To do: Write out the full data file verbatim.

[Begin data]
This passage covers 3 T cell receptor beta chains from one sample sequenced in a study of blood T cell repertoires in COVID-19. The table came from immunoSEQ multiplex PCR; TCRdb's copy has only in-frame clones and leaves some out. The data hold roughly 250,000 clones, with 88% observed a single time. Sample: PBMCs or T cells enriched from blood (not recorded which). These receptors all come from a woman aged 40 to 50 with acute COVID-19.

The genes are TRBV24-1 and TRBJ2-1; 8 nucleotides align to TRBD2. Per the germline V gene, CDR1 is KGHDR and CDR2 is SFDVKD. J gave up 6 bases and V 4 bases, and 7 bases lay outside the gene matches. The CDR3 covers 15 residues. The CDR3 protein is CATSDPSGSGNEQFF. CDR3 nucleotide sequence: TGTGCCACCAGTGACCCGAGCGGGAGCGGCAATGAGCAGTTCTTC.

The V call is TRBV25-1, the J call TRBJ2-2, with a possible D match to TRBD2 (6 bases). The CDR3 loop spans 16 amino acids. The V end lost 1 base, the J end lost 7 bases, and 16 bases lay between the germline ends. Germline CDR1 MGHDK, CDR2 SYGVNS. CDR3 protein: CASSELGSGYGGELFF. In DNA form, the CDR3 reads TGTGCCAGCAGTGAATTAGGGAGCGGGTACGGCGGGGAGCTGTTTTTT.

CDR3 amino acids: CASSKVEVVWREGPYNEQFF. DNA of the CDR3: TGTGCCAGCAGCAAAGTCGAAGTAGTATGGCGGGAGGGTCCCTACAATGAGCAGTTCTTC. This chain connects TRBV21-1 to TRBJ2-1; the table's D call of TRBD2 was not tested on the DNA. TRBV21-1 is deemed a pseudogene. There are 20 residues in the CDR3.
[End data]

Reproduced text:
This passage covers 3 T cell receptor beta chains from one sample sequenced in a study of blood T cell repertoires in COVID-19. The table came from immunoSEQ multiplex PCR; TCRdb's copy has only in-frame clones and leaves some out. The data hold roughly 250,000 clones, with 88% observed a single time. Sample: PBMCs or T cells enriched from blood (not recorded which). These receptors all come from a woman aged 40 to 50 with acute COVID-19.

The genes are TRBV24-1 and TRBJ2-1; 8 nucleotides align to TRBD2. Per the germline V gene, CDR1 is KGHDR and CDR2 is SFDVKD. J gave up 6 bases and V 4 bases, and 7 bases lay outside the gene matches. The CDR3 covers 15 residues. The CDR3 protein is CATSDPSGSGNEQFF. CDR3 nucleotide sequence: TGTGCCACCAGTGACCCGAGCGGGAGCGGCAATGAGCAGTTCTTC.

The V call is TRBV25-1, the J call TRBJ2-2, with a possible D match to TRBD2 (6 bases). The CDR3 loop spans 16 amino acids. The V end lost 1 base, the J end lost 7 bases, and 16 bases lay between the germline ends. Germline CDR1 MGHDK, CDR2 SYGVNS. CDR3 protein: CASSELGSGYGGELFF. In DNA form, the CDR3 reads TGTGCCAGCAGTGAATTAGGGAGCGGGTACGGCGGGGAGCTGTTTTTT.

CDR3 amino acids: CASSKVEVVWREGPYNEQFF. DNA of the CDR3: TGTGCCAGCAGCAAAGTCGAAGTAGTATGGCGGGAGGGTCCCTACAATGAGCAGTTCTTC. This chain connects TRBV21-1 to TRBJ2-1; the table's D call of TRBD2 was not tested on the DNA. TRBV21-1 is deemed a pseudogene. There are 20 residues in the CDR3.